Jeff Sullivan of FanGraphs pointed something out on Twitter, and it ruined my afternoon. The Braves have been the best hitting team in the National League since the All-Star break. We’re talking about just a couple months, here, so sample-size gremlins are still to be feared, but the contrast is remarkable. In the middle of May, the Braves had one win in Turner Field, fewer than seven other teams. It was possible to write an article rooted in funny Braves stats, especially considering they were on pace to go 37-125. They weren’t just awful. They were all-time awful.
They got better. There’s still a small chance they could lose 100 games with a well-timed losing streak, but they’ll also likely match their first-half win total in about 20 fewer games. They’ve already scored more runs in September than they did in April, May, June, or July, and there are still 10 games to go.
They just played the spoiler and mooned the Mets in New York. That’s the kind of stuff that keeps fans coming around last-place teams in September.
This momentum naturally leads us into the offseason. The Braves are moving into a new, controversial ballpark that already has something of a public relations problem. If there are any sort of hiccups with the opening — say, if the famed pedestrian bridge isn’t completed on time — a dreadful, sub-replacement team would make the air of failure exponentially worse. This is a team that could really use an improved roster and an exciting offseason. And now we have some sort of inclination as to what the Braves will do. ESPN’s Buster Olney talked with John Coppolella, the Braves' GM, and MLB Trade Rumors transcribed some of the more interesting snippets, including ...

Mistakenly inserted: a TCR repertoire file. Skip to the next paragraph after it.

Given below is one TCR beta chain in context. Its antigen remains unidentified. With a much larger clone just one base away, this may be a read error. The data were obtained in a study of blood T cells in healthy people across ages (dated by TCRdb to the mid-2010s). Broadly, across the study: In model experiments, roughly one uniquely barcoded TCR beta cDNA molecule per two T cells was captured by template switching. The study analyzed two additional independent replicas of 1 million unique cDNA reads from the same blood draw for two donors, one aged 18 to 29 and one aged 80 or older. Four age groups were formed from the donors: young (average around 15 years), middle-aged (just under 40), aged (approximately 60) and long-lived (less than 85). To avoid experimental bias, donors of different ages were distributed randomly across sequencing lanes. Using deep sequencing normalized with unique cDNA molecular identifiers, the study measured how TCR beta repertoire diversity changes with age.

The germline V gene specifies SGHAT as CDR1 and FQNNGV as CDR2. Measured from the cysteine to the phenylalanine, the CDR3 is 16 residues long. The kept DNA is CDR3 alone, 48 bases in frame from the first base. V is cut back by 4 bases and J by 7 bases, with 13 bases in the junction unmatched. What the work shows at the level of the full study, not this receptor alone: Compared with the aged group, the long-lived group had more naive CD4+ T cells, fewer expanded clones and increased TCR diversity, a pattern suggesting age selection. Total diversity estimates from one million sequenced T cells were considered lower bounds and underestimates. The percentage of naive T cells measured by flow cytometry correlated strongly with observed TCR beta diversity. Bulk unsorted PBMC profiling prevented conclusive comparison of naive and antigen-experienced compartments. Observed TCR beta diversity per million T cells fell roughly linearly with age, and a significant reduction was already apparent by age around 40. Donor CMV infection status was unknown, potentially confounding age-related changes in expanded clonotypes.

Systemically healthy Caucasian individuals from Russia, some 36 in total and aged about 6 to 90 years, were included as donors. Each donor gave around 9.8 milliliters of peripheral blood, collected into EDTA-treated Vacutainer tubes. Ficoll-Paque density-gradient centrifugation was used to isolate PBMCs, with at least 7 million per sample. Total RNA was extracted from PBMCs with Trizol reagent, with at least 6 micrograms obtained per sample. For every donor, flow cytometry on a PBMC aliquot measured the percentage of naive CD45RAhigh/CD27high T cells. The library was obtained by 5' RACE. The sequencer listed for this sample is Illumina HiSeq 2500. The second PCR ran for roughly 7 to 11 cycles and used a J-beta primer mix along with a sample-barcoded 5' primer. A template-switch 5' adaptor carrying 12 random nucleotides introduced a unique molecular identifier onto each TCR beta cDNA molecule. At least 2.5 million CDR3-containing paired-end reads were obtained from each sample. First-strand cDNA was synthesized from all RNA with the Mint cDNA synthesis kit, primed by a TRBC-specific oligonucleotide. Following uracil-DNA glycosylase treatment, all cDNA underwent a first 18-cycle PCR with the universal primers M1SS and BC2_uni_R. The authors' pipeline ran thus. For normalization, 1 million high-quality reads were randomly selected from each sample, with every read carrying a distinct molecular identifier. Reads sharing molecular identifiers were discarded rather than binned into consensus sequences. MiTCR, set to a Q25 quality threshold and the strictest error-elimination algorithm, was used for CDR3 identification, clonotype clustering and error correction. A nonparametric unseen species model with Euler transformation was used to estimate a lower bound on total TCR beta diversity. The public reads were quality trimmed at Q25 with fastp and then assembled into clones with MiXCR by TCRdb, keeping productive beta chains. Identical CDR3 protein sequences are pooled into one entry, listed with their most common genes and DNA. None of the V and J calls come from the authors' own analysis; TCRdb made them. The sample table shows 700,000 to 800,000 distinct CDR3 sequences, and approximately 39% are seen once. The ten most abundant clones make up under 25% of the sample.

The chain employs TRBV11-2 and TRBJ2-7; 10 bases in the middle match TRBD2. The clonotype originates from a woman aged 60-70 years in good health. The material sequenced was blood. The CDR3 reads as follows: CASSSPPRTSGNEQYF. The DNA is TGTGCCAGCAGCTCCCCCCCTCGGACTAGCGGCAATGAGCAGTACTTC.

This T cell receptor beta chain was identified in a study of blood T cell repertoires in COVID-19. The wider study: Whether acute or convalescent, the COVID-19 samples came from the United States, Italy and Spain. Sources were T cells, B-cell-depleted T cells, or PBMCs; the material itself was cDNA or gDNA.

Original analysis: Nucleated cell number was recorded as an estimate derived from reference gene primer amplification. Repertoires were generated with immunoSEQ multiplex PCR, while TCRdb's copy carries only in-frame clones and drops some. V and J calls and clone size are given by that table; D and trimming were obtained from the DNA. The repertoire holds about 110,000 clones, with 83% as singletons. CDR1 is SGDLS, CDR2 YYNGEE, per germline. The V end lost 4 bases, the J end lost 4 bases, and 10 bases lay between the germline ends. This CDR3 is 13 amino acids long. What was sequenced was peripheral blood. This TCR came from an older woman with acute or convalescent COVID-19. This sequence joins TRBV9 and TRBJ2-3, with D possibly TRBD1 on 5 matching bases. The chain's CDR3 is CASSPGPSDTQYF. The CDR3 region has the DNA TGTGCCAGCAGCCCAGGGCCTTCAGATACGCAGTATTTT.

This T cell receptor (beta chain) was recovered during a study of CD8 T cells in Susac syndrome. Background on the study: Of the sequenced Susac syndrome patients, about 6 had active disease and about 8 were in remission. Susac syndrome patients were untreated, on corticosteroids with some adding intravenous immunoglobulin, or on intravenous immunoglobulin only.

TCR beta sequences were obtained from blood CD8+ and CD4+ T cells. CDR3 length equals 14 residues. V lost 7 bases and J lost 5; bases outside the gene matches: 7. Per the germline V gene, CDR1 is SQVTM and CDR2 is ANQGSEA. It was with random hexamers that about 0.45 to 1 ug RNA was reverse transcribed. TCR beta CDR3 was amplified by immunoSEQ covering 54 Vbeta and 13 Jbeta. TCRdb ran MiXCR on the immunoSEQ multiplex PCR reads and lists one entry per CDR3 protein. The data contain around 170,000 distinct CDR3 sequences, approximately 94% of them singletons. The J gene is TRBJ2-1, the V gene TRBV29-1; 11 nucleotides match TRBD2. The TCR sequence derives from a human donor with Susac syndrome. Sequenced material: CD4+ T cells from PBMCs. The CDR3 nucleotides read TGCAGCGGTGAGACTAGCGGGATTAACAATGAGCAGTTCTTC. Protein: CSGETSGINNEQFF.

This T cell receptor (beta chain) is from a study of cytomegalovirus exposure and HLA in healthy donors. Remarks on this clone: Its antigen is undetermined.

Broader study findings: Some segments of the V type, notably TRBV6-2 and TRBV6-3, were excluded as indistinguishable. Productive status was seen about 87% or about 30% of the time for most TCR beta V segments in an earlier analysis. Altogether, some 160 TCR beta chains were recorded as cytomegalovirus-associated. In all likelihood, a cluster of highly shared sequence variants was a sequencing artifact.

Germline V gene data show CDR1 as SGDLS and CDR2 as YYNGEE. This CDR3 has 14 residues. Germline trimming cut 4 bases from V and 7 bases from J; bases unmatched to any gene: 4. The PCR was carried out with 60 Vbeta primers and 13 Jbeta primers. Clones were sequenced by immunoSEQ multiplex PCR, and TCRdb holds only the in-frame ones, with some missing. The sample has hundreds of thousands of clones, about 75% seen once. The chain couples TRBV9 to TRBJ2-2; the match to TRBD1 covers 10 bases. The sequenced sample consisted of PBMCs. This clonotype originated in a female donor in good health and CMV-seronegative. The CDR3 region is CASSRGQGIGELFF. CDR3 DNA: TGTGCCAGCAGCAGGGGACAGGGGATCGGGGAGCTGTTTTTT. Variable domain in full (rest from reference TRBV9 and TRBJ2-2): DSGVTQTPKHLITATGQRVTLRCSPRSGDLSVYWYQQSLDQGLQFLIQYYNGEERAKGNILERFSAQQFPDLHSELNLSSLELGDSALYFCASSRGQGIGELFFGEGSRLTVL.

"We have more money now than we’ve had in any of the 10 years that I’ve been a part of the Braves," said Coppolella. "Our biggest needs are going to be starting pitchers. We have a lot of good young starters, guys with great arms, guys that we still really like. They have been somewhat force-fed into opportunities because of guys getting hurt and/or traded. So part of what we want to do is get guys that are more stable — not that we’re going to write off any of our young arms, we still like all them very much — but if we could add two veteran starting pitchers, that would really help our team."
With Freddie Freeman hitting like an MVP candidate in the second half, Dansby Swanson emerging, and Ender Inciarte justifying the Shelby Miller trade on his own, it’s not out of the question to suggest the Braves might have a core to build around in the short-term rather than the long-term. They might be more interested in using 2017 as a bridge year to contending in 2018, which is a plan that usually gives the team that slight chance of shocking the world a year early, like the Astros and Rangers last season.